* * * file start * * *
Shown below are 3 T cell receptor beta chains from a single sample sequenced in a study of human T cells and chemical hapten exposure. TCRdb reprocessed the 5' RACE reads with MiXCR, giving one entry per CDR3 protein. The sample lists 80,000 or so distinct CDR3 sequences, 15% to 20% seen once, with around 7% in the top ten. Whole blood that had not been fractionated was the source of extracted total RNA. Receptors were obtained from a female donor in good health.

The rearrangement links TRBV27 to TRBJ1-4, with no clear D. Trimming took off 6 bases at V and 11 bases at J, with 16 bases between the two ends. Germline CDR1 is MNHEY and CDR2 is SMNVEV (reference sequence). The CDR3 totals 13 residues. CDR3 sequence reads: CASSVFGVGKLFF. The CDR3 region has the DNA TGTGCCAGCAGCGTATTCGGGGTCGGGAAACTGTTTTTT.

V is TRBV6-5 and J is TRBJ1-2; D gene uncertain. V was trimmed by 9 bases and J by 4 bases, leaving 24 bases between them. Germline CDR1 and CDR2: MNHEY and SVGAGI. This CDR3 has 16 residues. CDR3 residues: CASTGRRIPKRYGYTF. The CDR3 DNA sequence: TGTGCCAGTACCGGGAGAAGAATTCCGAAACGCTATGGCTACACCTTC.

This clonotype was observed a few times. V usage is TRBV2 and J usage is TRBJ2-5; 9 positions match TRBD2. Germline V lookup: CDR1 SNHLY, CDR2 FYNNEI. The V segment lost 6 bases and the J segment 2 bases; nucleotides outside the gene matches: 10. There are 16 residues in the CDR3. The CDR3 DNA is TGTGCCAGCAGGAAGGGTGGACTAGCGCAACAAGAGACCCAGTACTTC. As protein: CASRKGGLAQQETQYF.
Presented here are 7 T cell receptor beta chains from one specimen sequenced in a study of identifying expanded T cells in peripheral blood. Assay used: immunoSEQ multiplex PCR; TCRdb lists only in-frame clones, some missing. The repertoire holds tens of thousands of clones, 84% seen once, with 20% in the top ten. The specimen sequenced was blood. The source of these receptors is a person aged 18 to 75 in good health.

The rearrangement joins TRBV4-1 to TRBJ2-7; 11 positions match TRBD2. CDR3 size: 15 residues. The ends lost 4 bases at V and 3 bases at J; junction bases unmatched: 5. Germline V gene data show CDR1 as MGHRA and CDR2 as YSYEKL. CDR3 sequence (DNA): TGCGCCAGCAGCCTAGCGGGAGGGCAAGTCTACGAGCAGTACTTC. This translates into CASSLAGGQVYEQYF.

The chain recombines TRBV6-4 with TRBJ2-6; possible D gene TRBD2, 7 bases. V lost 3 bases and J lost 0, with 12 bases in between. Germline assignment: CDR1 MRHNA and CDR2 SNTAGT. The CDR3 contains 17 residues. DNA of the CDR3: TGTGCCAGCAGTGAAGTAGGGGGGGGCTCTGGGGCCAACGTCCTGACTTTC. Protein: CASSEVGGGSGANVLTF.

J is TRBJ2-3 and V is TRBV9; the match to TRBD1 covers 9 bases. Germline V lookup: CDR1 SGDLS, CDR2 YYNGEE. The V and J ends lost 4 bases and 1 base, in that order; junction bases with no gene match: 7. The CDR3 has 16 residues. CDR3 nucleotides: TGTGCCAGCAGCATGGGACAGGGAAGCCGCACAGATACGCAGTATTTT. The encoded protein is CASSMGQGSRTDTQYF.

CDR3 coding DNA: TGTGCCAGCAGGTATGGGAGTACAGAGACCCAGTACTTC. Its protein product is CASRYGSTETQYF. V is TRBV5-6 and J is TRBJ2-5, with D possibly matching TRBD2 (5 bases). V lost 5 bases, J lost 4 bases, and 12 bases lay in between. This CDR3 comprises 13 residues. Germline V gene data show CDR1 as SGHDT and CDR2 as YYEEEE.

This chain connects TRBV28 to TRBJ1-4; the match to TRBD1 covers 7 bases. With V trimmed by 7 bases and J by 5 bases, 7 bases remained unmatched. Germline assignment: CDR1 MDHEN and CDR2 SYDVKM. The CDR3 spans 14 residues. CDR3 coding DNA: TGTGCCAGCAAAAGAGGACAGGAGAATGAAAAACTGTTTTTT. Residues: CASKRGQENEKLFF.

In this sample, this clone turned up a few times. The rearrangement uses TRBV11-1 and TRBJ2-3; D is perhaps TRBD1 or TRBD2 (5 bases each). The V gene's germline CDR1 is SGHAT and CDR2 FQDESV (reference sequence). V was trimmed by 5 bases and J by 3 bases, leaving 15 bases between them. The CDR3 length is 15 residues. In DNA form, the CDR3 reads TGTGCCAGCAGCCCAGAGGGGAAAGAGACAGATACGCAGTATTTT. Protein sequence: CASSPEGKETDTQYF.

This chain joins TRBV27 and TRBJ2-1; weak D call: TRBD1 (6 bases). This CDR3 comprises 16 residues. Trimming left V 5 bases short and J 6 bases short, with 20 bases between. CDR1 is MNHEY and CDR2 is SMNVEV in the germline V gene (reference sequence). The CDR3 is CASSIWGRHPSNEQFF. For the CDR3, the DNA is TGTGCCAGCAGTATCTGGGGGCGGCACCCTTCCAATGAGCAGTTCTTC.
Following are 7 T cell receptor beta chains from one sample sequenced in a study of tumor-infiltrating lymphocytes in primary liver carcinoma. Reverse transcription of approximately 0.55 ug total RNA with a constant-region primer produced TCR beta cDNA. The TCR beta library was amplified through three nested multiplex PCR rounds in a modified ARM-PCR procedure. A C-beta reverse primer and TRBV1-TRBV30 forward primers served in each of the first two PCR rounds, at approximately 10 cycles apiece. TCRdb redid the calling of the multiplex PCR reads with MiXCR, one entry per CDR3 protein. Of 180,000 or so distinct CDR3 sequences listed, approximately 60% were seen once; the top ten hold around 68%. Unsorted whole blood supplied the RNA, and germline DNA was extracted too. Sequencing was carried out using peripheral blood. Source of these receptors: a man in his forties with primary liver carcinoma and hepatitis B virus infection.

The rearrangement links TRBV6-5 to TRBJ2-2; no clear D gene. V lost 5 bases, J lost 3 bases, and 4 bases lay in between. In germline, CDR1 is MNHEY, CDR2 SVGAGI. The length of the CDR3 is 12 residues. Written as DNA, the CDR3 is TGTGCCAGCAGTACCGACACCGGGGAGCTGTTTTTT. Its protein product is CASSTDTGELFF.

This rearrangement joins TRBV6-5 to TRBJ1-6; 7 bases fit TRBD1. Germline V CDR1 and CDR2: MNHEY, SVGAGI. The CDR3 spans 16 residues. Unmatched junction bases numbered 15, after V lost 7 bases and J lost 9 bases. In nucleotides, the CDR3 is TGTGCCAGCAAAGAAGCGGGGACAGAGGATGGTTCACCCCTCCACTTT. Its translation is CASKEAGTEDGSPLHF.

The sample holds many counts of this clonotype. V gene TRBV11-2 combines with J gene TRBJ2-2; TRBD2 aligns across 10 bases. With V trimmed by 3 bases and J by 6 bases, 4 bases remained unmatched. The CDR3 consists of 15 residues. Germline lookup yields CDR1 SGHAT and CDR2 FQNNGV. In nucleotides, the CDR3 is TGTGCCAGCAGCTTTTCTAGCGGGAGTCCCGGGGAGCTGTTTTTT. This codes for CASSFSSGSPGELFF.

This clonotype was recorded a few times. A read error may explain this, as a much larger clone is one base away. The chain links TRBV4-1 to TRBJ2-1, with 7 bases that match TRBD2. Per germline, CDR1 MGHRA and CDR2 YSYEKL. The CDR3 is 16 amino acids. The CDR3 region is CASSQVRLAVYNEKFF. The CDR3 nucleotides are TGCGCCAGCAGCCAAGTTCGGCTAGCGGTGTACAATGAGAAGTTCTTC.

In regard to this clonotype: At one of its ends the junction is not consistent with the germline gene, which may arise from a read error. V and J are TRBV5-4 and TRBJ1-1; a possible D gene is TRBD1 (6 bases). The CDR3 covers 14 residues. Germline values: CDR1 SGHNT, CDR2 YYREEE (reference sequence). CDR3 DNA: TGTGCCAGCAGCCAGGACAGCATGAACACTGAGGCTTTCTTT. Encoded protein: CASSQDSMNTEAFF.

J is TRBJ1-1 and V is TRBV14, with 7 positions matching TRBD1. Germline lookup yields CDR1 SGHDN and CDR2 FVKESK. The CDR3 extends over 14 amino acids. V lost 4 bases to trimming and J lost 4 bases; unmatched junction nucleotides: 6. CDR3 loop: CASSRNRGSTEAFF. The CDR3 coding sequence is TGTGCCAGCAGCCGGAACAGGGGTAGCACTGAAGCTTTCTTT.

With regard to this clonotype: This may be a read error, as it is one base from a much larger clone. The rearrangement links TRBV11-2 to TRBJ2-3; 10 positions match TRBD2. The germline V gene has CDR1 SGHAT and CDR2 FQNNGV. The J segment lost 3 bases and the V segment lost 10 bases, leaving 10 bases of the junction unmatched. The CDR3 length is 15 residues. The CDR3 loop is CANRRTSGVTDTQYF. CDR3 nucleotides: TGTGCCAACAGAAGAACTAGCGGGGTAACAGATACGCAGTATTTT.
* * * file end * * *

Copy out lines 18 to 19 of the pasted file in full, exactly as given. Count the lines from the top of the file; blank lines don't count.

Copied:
In regard to this clonotype: At one of its ends the junction is not consistent with the germline gene, which may arise from a read error. V and J are TRBV5-4 and TRBJ1-1; a possible D gene is TRBD1 (6 bases). The CDR3 covers 14 residues. Germline values: CDR1 SGHNT, CDR2 YYREEE (reference sequence). CDR3 DNA: TGTGCCAGCAGCCAGGACAGCATGAACACTGAGGCTTTCTTT. Encoded protein: CASSQDSMNTEAFF.

J is TRBJ1-1 and V is TRBV14, with 7 positions matching TRBD1. Germline lookup yields CDR1 SGHDN and CDR2 FVKESK. The CDR3 extends over 14 amino acids. V lost 4 bases to trimming and J lost 4 bases; unmatched junction nucleotides: 6. CDR3 loop: CASSRNRGSTEAFF. The CDR3 coding sequence is TGTGCCAGCAGCCGGAACAGGGGTAGCACTGAAGCTTTCTTT.